As we put our faith into action and actually live what we believe, it can be challenging and less than easy. Growth sometimes causes growing pains, refining and shaping often is through the fire! 

"Even when we are doing what Jesus tells us to do, it is sometimes very difficult and hard work... It is an uphill struggle unless we are conscious of Jesus' presence with us." -BiOY App

Time for quiet and reflection, reading and prayer is a reminder of the presence of God in whatever we're dealing with. There's encouragement and inspiration. Instruction for next steps. Conviction and the need for forgiveness. Mercy and grace. Reminders and reality checks! 

What it looks like for you might be different than what it looks like for me, but it's the spiritual version of breathing and we can't really live what we believe without it. 

Vk 




Tuesday, 20 January 2015

O2

"You therefore, my son, be strong in the grace that is in Christ Jesus. The things which you have heard from me in the presence of many witnesses, entrust these to faithful men who will be able to teach others also." (2 Timothy 2:12)
"Thus did Paul remind Timothy that faith is much more than a set of propositions one signs off on, as if you were reading an employee handbook and then signing your initials to say you agree. It's more like riding a bike; if you're to live it effectively, you will have to intentionally develop certain skills, skills which are best learned in the context of relationship." -O2, Richard Dahlstrom

Faith isn't just about following a set of rules - the way I once lived. I'm a rule follower by nature and so to me, that's honestly the easy option. But it's not rules to be followed, or even rules to be a guilt trip when not followed. So if not rules, then what? Relationship. Relationship with one another and relationship with God. Its a living breathing thing that affects day to day life. There's growth, there's transformation, there's highs, lows, successes and failures, joys and trials.  Faith is a journey and what we believe is evident not in the rules we say we follow, but in the way we live our lives. Our actions, not our words, are what reflect what we actually believe.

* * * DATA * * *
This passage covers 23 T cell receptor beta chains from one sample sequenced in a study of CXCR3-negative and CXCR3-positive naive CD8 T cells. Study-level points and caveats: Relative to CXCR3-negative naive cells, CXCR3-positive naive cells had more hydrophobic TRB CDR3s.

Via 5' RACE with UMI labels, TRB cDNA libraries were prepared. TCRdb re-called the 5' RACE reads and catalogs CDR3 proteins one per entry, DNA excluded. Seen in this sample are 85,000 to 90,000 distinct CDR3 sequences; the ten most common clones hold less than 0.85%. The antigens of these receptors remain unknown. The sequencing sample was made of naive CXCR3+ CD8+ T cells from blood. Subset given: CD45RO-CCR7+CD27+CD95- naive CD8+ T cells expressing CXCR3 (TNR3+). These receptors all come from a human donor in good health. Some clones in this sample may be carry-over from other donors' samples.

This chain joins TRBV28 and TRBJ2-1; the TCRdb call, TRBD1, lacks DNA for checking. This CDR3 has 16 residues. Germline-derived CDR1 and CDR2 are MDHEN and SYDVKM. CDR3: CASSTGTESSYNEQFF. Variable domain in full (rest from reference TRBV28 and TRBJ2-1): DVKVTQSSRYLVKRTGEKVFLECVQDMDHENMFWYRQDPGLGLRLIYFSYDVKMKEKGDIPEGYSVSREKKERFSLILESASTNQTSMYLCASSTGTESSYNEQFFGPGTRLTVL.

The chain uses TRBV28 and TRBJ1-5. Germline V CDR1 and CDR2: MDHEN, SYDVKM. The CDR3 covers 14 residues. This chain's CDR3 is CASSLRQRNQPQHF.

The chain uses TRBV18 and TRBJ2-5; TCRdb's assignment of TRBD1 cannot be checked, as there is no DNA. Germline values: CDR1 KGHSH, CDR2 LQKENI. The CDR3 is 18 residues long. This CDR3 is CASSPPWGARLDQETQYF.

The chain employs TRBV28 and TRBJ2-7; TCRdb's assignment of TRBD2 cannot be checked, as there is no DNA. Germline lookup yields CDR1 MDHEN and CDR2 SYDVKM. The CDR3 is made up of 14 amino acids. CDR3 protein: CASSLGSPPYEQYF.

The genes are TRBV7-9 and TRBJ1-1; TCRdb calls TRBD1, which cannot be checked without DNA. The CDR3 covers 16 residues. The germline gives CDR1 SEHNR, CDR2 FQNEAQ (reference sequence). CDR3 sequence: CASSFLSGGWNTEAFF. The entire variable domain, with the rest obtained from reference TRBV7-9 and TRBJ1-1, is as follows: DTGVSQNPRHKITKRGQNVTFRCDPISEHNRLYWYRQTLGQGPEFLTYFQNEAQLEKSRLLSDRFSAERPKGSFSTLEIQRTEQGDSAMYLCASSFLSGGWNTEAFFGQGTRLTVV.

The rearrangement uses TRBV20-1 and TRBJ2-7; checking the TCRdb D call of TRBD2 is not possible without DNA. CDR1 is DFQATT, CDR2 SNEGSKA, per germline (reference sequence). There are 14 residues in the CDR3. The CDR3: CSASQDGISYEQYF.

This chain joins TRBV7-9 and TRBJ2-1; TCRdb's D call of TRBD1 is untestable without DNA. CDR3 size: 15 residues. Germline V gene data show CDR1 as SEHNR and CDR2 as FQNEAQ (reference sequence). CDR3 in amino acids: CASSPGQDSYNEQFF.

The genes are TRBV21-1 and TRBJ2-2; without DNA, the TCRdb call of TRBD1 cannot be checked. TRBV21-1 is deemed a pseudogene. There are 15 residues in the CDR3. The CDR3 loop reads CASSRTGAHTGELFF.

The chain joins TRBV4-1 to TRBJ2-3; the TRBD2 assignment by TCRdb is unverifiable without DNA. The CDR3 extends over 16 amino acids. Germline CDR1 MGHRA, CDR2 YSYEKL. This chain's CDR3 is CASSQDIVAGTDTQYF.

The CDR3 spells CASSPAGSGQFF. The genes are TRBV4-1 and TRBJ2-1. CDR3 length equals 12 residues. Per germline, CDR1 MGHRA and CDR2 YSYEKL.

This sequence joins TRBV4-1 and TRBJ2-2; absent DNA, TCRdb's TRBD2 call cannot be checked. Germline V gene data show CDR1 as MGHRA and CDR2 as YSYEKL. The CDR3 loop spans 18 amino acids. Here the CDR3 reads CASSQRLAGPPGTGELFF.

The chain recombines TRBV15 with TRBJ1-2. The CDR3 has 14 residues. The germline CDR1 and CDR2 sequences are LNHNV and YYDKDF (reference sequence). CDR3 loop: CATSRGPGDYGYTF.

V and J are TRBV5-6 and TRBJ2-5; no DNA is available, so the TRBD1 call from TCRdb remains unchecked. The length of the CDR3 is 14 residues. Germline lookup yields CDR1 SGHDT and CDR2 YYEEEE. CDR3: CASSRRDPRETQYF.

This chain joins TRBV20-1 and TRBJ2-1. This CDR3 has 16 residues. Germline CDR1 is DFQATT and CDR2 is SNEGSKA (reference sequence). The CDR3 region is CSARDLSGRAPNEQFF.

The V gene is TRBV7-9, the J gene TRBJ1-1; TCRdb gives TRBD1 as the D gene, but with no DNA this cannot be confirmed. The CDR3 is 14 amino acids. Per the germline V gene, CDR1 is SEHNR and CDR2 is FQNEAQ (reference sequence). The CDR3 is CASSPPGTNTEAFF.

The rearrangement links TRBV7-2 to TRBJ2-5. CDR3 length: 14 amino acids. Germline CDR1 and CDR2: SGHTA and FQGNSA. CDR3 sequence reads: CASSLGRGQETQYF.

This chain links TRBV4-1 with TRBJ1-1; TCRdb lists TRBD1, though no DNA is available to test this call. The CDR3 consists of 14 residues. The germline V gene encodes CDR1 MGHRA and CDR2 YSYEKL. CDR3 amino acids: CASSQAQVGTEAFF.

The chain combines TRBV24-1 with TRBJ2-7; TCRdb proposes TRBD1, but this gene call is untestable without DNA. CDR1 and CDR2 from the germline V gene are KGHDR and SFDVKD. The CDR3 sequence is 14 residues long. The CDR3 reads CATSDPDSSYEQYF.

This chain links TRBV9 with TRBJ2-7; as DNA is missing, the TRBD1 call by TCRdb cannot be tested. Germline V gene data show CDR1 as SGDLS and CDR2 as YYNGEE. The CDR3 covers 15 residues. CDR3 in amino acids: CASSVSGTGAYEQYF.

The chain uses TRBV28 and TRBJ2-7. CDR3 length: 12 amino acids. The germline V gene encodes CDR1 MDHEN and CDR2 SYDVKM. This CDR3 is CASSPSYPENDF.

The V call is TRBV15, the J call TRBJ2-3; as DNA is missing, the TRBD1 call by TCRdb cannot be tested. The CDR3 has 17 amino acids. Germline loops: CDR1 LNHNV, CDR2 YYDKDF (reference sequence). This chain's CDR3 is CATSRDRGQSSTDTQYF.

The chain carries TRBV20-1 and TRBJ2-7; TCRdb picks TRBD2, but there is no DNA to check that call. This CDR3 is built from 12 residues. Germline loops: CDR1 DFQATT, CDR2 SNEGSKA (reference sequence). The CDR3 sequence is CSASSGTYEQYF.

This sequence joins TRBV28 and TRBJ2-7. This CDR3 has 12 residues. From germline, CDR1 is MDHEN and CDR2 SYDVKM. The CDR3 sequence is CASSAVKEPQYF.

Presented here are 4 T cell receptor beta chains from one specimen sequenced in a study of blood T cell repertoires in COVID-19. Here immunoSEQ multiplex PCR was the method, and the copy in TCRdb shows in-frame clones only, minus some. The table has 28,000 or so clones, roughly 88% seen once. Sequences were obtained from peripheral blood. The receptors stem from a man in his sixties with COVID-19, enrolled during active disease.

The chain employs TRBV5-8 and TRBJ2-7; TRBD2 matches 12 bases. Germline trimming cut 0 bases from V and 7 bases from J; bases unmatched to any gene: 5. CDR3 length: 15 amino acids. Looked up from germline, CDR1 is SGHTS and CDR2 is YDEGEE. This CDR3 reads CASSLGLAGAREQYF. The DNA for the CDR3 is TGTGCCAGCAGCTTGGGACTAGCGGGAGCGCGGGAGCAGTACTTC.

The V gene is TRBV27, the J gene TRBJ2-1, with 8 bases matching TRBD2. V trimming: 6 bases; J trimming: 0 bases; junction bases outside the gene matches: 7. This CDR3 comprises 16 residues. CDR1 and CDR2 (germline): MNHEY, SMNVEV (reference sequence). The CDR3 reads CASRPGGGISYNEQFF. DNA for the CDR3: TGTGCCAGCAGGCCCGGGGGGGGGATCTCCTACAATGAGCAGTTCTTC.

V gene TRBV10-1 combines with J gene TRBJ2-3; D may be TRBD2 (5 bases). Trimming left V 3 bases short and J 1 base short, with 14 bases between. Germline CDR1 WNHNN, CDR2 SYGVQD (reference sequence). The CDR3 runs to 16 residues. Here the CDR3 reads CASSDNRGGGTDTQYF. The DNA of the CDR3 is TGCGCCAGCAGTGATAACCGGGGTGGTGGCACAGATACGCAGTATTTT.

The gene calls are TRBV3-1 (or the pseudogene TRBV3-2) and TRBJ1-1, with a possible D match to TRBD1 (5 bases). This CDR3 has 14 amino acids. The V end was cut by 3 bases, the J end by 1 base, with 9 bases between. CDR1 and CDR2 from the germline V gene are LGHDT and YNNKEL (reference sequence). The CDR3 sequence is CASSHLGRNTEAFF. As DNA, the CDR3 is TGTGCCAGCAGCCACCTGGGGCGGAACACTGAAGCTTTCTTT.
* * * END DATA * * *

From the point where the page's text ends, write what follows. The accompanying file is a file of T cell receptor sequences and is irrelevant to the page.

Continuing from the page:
I'm re-reading this book at the moment which I would really recommend to anyone who's looking for some input and challenge on what it looks like to have a living faith. Richard talks about, practically, what it might look like to live out the truth of the Bible, and what it means to have a faith that affects all areas of our day to day - how we spend our time, our money,  how we relate to one another, and to God and more. It's a great book and a good starting point for thinking and praying through some of this stuff.  If you read it, or already have, I'd love to know your thoughts

Vk

Friday, 16 January 2015

Word for the year 2015

Last week Ken and I got away for a few days. It's always our aim to take some time out each quarter, and especially at the beginning of a new year, to think, pray and plan.  This time for us is so refreshing and a chance to refocus and look at where we're at in all areas of life - marriage, family, hospitality, finances, business, personal goals and health etc.  Chatting, praying and taking time to think and plan help us to get clear on what the next steps should be. It's a time to make sure that what we believe is affecting our lives. Sometimes it's a step back, sometimes a step forward and sometimes God completely convicts us and changes our course. We want to be always open to that.

This time, as it was the beginning of the year, I chose a "word for the year" again. Maybe you've heard of people who do this? It's my third year doing it and I find it really helpful. I'm not even sure where I first heard the idea.  For me, the process is pretty simple, as I look at the year ahead and pray about what areas of my life need work, there's often a bit of a theme and that becomes my "word for the year". This year my word is routine. There's a few reasons behind this, but mostly I want to be more productive and use my time well - taking care of a family, a home and a business - not wasting the days. 

Practically I've found it helps to plan the next day the night before. And put in place a few tasks that I always just do at the same time as something else. Slowly they become just part of the day and I don't have to think about them. Ann Voskamp has blogged about this recently and I love her thoughts and practical ideas - you can read it here

Already the days feel more productive and things are less stressful. One example - taking care of this farmhouse! - there's lots of rooms and I'm thankful for a house that's big enough for us to enjoy sharing it, but sometimes I feel the weight of responsibility in taking care of it! Cleaning isn't really my favourite (ha!), and my tendency is to procrastinate or get busy doing other things and then one day just snap, hit the adrenaline button and go crazy cleaning from top to bottom. In the end I'm exhausted and know that it's not great for my health (or anyone's!) to run on adrenaline to get stuff done. (...preaching to myself here!!) In between these manic days of domestic transformation I'm stressed because there's always something staring me in the face that needs doing.... The solution? Routine. 

This word is popping up in other areas of my life too, and I'm seeing the benefits there too.  It's not rigid and it's not something I'll cling to with white knuckles at all costs, but it's healthier all round, at least in our house, when there's a structure to work from. So far it's helping us de-stress and simplify life - and that can only be a good thing in my book!

Vk